What’s the difference between a psychologist and a psychiatrist?
A psychologist is a professional trained to provide psychological interventions to help people update the way they are handling situations. This includes developing clients’ quality of life and replace unhelpful behaviors with more adaptive ones. This is primarily done by using talking therapies. If need be, your psychologist would refer you to another professional to access additional treatment i.e. stress relieving medication.
A psychiatrist is a medically trained professional, who views distress using a medical frame of understanding. They prescribe medical treatments to address one’s difficulties.
Research argues that the combination of receiving therapy from both professionals achieves maximum benefits. This is especially true for clients who could benefit from such medication.
When is it a good time to access psychological therapies?
You possess coping skills which helped you deal with difficulties in the past. However, at times these are not suitable in helping us cope with new situations arising in our lives. Such coping skills might include individualistic elements like exploring and problem solving by writing in journals, drawing, exercising etc or accessing help from your existing social circles i.e. close others; family; friends; spiritual support etc.
If you are experiencing difficulties which are not effectively tackled by using your existing coping skills, then engaging in psychological therapy might be beneficial.
Difficulties might include and are not limited to difficulties with stress management, low mood, isolation, anger, chronic pain, and sleep difficulties.
If you find yourself debating your choices and not being able to make up your mind; if you need help dealing with transitions (the personal element of change); if you are unsure of how to promote your personal development, or if you feel that you need to be listened to and understood, then engaging in therapy can prove helpful.
What’s the process of starting therapy?
The process of accessing psychological services is simple. Get in touch for a free and confidential 15-minute chat. You can ask for more information, take as much time as you need to decide and get back to me. We will be booking a session at a time that suits you, to discuss your needs and expectations of therapy during our first appointment and take it from there.
What does the first appointment include?
An initial appointment will be booked to go over what you hope to gain by starting therapy. This will act as a two-sided assessment of our potential cooperation. During this time, you can share information regarding what creates difficulties for you; ask me any questions you might have regarding working together, and check whether you feel I am the right fit for you.
If you are feeling unsure of what exactly you will be sharing with me, what is relevant, what is not and need some clarifications I can guide you with a series of questions. On a general note though, there is no irrelevant comments.
Following this appointment, if we are both happy to continue our cooperation we can go ahead and book your subsequent appointments.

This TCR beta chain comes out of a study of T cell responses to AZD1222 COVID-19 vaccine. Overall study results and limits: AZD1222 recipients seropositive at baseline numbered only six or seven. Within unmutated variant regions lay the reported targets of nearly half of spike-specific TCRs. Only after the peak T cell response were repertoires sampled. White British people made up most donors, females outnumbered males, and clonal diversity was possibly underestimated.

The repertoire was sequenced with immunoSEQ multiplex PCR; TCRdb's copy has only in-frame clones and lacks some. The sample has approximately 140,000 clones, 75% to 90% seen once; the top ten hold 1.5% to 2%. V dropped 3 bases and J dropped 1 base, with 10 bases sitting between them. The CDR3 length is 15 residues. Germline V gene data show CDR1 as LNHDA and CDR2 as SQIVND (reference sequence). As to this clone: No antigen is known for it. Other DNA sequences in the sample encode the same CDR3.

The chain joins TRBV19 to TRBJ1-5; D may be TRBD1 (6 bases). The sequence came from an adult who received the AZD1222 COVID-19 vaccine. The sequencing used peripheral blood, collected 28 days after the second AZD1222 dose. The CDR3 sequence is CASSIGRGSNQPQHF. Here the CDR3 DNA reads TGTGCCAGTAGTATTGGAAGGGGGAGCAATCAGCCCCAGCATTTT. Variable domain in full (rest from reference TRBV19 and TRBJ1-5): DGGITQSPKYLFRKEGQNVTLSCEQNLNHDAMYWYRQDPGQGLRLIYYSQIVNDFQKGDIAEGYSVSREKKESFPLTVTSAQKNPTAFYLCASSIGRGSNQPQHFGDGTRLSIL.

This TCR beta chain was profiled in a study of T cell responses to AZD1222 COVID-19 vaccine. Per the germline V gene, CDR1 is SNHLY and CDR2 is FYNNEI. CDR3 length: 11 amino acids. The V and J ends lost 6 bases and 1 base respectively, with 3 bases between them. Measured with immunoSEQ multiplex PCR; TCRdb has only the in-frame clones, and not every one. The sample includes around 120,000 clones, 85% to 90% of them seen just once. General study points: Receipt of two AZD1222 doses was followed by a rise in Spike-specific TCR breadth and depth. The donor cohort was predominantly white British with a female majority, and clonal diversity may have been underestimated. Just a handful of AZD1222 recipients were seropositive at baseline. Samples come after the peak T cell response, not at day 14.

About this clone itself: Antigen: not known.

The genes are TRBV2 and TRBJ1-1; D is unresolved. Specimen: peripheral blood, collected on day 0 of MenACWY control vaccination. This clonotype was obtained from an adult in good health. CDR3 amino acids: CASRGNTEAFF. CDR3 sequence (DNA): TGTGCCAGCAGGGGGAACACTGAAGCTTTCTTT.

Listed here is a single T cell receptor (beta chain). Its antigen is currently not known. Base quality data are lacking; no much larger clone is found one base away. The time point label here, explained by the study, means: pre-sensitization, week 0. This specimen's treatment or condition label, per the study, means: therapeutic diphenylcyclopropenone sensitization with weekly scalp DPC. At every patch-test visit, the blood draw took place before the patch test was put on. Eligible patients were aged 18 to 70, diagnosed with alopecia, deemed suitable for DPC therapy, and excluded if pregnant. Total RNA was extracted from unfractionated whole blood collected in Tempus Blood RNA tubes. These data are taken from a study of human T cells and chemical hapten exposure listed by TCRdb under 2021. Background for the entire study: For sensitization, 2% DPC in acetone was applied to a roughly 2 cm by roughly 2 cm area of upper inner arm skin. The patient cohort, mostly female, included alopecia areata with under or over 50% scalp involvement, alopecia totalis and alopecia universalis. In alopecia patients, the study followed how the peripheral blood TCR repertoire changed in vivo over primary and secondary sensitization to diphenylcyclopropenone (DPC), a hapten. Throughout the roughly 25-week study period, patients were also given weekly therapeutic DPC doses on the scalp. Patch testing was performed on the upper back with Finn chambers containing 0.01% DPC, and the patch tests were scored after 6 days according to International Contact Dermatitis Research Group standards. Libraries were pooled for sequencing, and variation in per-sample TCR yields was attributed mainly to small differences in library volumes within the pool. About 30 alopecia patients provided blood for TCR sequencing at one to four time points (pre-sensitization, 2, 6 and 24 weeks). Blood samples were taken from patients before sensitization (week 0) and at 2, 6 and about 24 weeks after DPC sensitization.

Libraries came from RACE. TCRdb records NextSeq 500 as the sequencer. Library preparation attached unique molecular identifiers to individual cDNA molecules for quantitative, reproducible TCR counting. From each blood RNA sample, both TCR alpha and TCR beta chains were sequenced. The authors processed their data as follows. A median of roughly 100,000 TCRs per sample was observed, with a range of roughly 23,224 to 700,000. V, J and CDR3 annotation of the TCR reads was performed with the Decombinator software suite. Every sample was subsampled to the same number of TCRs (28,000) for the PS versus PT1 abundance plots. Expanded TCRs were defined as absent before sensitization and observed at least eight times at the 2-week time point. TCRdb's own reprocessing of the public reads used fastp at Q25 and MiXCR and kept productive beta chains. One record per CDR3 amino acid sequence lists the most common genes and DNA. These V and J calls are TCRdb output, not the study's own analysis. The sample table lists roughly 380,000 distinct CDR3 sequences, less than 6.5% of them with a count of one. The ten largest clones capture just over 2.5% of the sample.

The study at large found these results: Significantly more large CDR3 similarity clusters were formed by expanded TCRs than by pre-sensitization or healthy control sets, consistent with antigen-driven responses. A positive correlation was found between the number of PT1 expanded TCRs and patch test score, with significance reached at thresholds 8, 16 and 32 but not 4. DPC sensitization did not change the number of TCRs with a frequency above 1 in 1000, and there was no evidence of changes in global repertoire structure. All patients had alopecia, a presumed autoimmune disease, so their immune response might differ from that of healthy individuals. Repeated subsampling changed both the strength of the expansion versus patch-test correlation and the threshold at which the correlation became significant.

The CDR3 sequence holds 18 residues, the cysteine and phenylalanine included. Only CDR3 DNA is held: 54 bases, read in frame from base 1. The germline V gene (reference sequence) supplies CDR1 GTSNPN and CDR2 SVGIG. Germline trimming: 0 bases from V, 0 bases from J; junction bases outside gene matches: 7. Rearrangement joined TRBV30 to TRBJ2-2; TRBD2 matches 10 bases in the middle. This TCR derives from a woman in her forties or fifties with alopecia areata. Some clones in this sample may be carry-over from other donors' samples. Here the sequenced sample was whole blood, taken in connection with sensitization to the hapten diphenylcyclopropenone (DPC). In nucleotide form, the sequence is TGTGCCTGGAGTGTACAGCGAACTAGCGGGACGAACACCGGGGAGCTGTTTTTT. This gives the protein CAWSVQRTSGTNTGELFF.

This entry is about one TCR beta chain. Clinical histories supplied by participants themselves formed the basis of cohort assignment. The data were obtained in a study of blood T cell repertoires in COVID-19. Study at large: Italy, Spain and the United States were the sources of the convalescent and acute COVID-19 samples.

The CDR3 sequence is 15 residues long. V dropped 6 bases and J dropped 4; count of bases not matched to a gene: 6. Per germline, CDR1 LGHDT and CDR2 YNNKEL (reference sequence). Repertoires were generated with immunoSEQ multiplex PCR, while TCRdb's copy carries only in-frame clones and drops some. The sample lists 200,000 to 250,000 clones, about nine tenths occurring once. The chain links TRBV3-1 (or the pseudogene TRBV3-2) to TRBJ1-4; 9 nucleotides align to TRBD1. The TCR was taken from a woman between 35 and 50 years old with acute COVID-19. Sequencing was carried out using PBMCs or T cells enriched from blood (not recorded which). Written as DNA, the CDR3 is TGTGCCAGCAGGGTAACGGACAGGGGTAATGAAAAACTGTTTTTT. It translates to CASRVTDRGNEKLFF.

However, you need to know that there are no obligations to book in more sessions. If you feel that we are not a good fit, then you can opt to end contact. Additionally, if you prefer exploring your options I can recommend other avenues of accessing help for yourself or your loved ones.
Depending on the service that matches your needs, fees are charged per session. Reduced prices are offered for students, booking 4 sessions in advance and prepaying clients. A portion of my diary is reserved for people with socio-economic difficulties, where special payment arrangements can be made.
How long will therapy take overall?
The length of therapy depends on:
- The nature of the difficulty and
- The work that goes on behind the scenes and in between sessions.
I prepare for our sessions by researching, reading and reflecting on potential ways forward. Progress depends on the work that we both put into this process. For information on what you can do, see Principles of working.
Therapy which concentrates on learning specific skills in order to cope with stress, or dealing with anger can be done in approximately 8-12 sessions. Therapy which concentrates on understanding why you relate in “x” way and not “y” way with your loved one, includes more components and will take a bit more time. The choice of ending therapy is yours, and this will often be explored in our work.
As a therapist and coach I view ending therapy as signifying your progress. I am equally invested in ending our cooperation, not because I no longer want to work with you, but because it highlights your achievements. Ending therapy, is something that we will often explore in our work together. Have you planned an ending before? This is what we do together.
How do we know it's working?
Part of our work together is holding a record of work and movement in a direction, which we will use to track change. I keep a short record of each of our session, so we will have information to check that therapy is working for you. This is helped by doing a therapy review every 4 sessions, where we both discuss what has been working so far, what needs adjustment and whether you are ready to end therapy.
How Do I Get Started?
Free & Confidential Chat
Free 15 min introductory session.
Book an appointment through phone or email.
Have your first session.
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